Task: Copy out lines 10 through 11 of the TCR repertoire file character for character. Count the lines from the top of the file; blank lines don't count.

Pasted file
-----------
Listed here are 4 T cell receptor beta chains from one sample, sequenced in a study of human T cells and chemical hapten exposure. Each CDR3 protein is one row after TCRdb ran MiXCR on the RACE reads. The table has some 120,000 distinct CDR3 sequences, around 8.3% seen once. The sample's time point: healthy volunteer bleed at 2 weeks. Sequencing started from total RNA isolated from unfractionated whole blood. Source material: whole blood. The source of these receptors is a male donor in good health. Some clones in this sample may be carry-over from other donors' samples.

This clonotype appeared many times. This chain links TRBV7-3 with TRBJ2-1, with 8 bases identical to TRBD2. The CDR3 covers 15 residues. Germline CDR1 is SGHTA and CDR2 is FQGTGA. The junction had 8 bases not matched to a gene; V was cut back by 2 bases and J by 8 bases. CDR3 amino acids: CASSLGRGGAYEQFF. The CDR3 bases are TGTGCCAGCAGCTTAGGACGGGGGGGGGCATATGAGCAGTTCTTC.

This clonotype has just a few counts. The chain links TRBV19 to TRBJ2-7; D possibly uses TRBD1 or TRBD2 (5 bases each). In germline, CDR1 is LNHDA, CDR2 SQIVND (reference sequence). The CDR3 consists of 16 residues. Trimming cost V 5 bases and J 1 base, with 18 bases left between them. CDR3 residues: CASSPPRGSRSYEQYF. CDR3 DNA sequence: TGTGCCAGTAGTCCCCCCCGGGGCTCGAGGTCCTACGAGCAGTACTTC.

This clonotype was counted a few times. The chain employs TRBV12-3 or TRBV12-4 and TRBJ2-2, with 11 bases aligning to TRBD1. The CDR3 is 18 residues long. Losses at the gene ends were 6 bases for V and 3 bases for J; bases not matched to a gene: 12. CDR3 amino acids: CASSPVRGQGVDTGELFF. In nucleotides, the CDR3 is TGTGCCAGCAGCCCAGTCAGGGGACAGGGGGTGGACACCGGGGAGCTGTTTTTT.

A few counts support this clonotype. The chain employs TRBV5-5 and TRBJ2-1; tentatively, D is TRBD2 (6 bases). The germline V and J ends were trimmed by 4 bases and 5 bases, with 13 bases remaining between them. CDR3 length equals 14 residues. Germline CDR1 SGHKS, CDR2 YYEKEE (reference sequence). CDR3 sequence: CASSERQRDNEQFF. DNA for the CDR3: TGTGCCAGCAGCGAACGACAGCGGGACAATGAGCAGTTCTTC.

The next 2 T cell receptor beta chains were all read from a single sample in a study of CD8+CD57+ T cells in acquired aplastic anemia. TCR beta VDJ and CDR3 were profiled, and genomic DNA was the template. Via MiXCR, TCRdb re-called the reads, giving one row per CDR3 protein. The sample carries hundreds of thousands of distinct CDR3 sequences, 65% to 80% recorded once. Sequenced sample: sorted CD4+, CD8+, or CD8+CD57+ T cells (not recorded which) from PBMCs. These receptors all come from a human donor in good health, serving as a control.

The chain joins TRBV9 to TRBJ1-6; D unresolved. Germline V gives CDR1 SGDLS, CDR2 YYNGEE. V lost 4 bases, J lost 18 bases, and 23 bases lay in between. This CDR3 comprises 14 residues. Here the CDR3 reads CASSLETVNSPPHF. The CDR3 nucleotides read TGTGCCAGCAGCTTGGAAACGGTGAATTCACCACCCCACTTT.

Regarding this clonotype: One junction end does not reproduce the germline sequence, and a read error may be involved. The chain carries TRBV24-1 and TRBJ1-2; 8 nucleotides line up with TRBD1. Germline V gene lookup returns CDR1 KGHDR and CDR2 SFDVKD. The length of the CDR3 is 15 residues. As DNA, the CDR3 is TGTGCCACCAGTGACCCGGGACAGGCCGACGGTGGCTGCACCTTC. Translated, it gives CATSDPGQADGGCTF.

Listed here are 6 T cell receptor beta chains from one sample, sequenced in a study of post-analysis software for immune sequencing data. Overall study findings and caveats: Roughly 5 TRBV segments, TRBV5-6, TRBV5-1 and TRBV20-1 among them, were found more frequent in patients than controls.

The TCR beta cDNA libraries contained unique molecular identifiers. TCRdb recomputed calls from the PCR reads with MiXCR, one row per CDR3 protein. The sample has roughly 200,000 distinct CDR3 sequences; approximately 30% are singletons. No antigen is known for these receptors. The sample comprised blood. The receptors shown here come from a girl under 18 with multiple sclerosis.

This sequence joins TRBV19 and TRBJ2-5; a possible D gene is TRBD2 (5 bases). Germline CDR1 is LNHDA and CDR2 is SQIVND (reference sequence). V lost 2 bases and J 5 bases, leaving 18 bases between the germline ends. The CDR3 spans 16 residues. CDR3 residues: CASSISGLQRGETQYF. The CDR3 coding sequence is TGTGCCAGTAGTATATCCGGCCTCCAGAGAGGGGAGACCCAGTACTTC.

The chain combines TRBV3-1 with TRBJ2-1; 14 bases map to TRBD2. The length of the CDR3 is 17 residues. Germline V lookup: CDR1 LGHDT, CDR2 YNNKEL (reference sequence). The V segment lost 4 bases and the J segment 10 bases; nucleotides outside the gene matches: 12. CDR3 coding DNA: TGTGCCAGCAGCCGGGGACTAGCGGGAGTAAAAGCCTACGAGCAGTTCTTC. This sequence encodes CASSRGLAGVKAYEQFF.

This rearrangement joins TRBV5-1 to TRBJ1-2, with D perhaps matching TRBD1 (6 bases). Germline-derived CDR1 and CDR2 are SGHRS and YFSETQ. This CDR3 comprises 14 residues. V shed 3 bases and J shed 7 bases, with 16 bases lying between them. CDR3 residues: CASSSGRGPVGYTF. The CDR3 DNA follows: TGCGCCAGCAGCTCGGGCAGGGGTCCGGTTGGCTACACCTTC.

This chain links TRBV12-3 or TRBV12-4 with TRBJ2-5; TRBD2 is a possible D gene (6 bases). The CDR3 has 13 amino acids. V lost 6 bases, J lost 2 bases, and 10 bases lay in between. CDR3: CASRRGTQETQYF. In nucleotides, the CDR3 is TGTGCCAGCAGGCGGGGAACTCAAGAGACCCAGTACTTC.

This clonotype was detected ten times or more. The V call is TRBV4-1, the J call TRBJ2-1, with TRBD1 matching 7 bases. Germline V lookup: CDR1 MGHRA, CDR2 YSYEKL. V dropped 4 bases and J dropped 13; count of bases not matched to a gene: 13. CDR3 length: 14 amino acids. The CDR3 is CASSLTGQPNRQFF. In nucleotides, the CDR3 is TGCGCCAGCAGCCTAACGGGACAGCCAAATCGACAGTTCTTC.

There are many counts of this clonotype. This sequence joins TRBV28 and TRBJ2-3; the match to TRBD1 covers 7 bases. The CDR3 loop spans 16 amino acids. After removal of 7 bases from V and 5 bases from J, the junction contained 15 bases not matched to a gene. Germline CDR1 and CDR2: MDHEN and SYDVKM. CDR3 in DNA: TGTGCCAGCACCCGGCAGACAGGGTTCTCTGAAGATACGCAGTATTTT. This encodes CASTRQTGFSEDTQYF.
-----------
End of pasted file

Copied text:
The TCR beta cDNA libraries contained unique molecular identifiers. TCRdb recomputed calls from the PCR reads with MiXCR, one row per CDR3 protein. The sample has roughly 200,000 distinct CDR3 sequences; approximately 30% are singletons. No antigen is known for these receptors. The sample comprised blood. The receptors shown here come from a girl under 18 with multiple sclerosis.

This sequence joins TRBV19 and TRBJ2-5; a possible D gene is TRBD2 (5 bases). Germline CDR1 is LNHDA and CDR2 is SQIVND (reference sequence). V lost 2 bases and J 5 bases, leaving 18 bases between the germline ends. The CDR3 spans 16 residues. CDR3 residues: CASSISGLQRGETQYF. The CDR3 coding sequence is TGTGCCAGTAGTATATCCGGCCTCCAGAGAGGGGAGACCCAGTACTTC.